How to Write a RFP for a Fire Station Alerting System

How to write a RFP for a station alerting system

If you’re like the majority of fire agencies we’ve interacted with, you’re required to put projects out for bid if they exceed a certain dollar amount.

More often than not, it requires you to write a RFP (Request for Proposal) or RFI (Request for Information). This ensures that the due diligence process is transparent and fair to all vendors wishing to participate.

A high-quality fire station alerting system represents a large expenditure in an agency’s budget. It’s crucial that the committee assigned to write a RFP asks the right questions to make sure potential vendors can provide you with a product that will meet the agency’s requirements and expectations.

Need to Write a RFP? Here are the “Must Ask” Questions

Common sense dictates that you begin with the most basic questions, such as asking for the vendor’s name, contact details and other demographics. That can include such information as the number of staff they employ; the number of successful, similar projects they’ve completed for other fire departments; and any other crucial details that might be helpful, so vendors are clear about what you’re looking to accomplish with the alerting system you’re seeking.

Other key questions that US Digital Designs recommends asking include:

  • Will the solution provided be a turnkey fire station alerting system that includes all equipment, materials, installation-related services and supervision, training and support? If not, why not?
  • Will the solution be compliant with all application, local, state and national electrical and building codes, and will it ensure that all required permits are secured prior to launching the project? If not, why not?
  • Will the solution be fully compliant with the 2013 edition of the National Fire Protection Association (NFPA) Standard 1221 and 1710, as applicable? If not, why not?

Breaking the RFP Into Easy-to-Follow Sections

It’s important to write a RFP as simply as possible for both the vendor to complete and, ultimately, for your fire department committee to review. Keep in mind, also, that responses can contain dozens of pages of text, making it a fairly time-consuming endeavor.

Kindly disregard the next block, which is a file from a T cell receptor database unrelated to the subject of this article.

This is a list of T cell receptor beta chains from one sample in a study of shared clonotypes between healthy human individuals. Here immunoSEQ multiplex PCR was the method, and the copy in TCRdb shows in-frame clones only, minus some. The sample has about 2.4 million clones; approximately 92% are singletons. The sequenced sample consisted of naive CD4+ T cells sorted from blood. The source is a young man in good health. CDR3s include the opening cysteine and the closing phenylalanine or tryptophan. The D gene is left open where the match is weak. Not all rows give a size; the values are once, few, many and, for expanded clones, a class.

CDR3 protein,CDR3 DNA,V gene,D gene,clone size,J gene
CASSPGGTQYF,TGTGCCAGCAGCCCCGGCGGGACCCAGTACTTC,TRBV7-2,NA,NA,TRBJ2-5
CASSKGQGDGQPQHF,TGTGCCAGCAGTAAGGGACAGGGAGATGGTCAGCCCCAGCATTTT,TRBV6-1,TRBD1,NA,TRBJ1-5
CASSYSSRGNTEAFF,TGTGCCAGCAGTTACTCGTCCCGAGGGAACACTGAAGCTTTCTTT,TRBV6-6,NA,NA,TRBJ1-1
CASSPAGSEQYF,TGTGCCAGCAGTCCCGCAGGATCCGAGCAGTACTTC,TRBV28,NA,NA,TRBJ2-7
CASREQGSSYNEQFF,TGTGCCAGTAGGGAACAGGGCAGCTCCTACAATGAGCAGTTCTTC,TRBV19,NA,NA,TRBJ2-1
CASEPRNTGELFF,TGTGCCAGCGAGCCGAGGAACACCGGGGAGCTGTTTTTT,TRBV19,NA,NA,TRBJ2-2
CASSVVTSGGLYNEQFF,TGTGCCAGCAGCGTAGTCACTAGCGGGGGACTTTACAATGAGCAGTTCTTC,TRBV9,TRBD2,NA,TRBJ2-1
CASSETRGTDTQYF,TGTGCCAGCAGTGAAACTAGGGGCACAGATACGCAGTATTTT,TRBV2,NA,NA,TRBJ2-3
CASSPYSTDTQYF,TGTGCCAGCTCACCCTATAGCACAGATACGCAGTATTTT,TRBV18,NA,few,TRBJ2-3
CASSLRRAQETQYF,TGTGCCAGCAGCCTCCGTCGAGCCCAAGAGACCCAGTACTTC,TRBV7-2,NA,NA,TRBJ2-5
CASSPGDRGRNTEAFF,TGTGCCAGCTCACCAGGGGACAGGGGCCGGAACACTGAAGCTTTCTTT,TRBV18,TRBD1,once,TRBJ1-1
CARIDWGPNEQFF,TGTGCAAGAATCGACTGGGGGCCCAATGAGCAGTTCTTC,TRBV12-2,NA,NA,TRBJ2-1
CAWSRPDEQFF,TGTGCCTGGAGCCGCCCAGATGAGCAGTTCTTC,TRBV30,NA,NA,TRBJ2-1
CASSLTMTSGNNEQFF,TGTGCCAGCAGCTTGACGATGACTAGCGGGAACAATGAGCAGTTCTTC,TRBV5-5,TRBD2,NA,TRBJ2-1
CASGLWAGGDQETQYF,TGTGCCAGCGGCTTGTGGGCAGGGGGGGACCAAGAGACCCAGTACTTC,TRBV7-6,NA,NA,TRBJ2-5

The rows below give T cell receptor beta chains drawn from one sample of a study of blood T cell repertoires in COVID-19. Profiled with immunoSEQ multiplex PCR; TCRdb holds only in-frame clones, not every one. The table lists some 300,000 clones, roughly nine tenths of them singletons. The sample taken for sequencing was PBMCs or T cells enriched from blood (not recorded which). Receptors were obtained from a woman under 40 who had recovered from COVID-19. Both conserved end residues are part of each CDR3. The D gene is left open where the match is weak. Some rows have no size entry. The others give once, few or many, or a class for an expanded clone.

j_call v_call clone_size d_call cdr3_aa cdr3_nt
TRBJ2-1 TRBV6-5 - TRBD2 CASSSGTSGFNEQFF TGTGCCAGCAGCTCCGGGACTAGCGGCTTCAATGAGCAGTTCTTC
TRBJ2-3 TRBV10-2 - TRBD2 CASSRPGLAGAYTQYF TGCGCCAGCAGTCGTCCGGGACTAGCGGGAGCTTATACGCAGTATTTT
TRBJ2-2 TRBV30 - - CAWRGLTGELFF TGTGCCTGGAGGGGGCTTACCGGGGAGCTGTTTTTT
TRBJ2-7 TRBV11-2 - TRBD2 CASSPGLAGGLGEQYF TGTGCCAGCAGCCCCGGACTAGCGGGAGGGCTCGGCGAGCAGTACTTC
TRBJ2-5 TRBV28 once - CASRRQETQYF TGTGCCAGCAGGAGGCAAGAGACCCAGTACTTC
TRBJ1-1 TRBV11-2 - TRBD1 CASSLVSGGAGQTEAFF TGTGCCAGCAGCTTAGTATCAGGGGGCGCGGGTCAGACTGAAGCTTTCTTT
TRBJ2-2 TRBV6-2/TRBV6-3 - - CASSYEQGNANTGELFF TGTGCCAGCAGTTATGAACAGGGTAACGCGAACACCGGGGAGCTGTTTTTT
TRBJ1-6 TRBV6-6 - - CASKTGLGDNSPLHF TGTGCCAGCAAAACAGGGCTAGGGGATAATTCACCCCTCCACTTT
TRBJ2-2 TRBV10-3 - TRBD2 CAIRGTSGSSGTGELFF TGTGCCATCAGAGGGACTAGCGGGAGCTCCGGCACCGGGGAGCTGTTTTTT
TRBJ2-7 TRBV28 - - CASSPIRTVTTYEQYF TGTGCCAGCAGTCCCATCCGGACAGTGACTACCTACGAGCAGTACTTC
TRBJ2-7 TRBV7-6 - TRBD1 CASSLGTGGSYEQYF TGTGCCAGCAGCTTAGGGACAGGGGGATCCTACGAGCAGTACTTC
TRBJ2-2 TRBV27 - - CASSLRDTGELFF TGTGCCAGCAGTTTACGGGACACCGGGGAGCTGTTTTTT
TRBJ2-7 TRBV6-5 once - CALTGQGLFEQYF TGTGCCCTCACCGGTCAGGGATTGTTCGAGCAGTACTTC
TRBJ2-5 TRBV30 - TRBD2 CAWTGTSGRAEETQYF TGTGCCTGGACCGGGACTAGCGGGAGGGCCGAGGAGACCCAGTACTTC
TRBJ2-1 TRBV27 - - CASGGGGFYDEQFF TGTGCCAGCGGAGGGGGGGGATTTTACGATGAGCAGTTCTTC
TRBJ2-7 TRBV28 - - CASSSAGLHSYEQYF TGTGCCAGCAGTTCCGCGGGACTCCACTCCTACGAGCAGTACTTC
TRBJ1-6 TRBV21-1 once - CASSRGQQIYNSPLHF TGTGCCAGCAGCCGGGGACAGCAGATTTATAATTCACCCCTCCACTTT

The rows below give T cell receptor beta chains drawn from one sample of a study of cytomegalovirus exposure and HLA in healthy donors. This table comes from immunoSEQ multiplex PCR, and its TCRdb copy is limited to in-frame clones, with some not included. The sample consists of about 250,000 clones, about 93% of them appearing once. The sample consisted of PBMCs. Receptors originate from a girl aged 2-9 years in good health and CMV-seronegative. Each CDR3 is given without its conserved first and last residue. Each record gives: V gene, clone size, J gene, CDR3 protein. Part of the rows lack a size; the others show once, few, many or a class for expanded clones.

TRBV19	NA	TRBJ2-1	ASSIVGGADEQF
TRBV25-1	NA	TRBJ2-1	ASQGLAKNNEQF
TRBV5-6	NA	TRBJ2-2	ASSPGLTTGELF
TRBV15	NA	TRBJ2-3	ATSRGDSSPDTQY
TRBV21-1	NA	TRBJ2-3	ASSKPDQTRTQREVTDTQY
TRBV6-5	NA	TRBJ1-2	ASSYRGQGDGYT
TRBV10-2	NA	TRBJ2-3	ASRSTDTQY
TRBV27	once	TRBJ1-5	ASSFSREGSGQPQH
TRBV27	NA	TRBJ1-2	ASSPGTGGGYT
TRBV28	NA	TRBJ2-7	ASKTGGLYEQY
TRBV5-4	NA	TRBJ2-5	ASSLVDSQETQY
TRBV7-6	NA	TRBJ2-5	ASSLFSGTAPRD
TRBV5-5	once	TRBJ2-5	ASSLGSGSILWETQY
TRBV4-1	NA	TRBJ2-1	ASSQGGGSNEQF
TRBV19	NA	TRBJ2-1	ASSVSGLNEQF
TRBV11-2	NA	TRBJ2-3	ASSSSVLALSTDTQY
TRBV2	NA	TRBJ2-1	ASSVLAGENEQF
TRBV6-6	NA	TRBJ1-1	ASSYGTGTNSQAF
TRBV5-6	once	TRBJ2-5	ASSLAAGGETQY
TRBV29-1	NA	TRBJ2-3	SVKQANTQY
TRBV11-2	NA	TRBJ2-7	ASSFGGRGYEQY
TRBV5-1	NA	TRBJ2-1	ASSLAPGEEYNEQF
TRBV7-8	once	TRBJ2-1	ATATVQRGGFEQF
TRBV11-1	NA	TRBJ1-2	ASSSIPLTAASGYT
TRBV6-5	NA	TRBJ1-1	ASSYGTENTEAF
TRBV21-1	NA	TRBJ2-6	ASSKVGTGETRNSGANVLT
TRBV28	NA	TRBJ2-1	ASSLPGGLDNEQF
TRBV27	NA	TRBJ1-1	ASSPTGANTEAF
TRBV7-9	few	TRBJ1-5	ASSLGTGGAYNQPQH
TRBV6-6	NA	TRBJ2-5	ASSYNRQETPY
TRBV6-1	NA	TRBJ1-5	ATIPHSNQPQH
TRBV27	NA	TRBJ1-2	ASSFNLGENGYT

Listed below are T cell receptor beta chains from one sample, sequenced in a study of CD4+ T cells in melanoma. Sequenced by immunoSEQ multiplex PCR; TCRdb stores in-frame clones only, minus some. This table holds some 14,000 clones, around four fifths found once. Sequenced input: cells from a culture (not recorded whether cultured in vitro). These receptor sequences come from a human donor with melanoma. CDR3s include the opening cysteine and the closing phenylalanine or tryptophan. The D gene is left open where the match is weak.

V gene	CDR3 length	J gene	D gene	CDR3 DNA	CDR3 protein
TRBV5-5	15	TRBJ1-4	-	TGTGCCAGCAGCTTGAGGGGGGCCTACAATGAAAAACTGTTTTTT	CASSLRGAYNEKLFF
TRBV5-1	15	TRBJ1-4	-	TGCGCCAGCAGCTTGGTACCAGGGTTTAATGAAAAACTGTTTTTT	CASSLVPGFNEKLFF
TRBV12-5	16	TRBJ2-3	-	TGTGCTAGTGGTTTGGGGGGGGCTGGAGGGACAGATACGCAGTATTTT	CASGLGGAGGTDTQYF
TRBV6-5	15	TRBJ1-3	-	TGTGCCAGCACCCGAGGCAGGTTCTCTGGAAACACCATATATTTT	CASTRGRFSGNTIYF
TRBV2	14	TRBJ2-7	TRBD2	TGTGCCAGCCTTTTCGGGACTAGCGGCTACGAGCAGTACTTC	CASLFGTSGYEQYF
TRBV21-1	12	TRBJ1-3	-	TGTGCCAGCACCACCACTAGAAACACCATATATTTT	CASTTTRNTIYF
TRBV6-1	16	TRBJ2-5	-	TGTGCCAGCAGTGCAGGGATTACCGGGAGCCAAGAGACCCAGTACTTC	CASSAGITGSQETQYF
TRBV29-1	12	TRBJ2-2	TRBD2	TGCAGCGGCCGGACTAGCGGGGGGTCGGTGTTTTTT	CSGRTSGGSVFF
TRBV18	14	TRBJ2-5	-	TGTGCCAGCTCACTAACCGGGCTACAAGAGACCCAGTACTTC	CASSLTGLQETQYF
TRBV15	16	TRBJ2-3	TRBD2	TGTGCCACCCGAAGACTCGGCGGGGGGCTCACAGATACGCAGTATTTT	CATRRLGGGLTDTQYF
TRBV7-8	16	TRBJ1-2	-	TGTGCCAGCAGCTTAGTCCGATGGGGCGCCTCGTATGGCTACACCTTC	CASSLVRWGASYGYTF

US Digital Designs recommends breaking out these questions into the following sections:

  • General. Questions in this section should be broadly worded and require vendors to provide details about how the station alerting system will be offered, including specifications for power supply, capacity and design to allow for future expansion and upgrades.
  • Automated and Manual Alerting Interface. This is the segment where you must solicit feedback from vendors regarding how the proposed system will interface with your existing computer-aided dispatch (CAD) system. Also, ask if the system will interface with any radio systems used by the agency.
  • Station Alerting. This particular section is vital because it truly is the “bread and butter” of any cutting-edge fire department alerting system. Within this section, there can also be sub-sections that include questions related to audibility, automated voice, mobile alerting of personnel, relay control, visual reinforcement/signage, intended re-use of existing audio equipment, dispatch printing and other related requirements. Providing the responders with floor plans for each station being considered is highly recommended, and will result in much more accurate responses.
  • Configuration and Software Updates. Here’s your chance to quiz prospective vendors about their approach to the initial setup, as well as how they envision ongoing maintenance of the system after it has been deployed.
  • Training. What type of training will the vendor provide for your staff? Will it be done onsite or off-site? What will the training schedule look like?
  • Pricing. In today’s challenging economy, the final price for the solution requested might be the deciding factor in choosing which vendor you ultimately go with. Make sure that you are asking for detailed pricing with a line-by-line breakdown of each cost as part of your RFP.
  • Warranty, Service and Support. Ask the RFP participants what warranties and technical services and support are included. You’ll want to know the costs, duration and how their pricing is structured.

In addition to the bullets above, consider asking all respondents to provide a proof-of-concept system as part of their contractual obligation. This will not only protect your agency from a vendor potentially misinterpreting language in your RFP, but they will show you that there’s “proof in the pudding.” It can also offer greater levels of security and reduce your risk.

Finally, when sitting down to write a RFP, ask questions that delve into the station alerting system vendor’s financial history, industry status and experience. Ask them for bios of members of their leadership and engineering teams, including their levels of expertise. Responses to these questions will either raise “red flags” or give the “green light” to one vendor over another, when it’s a tough choice between several of them.

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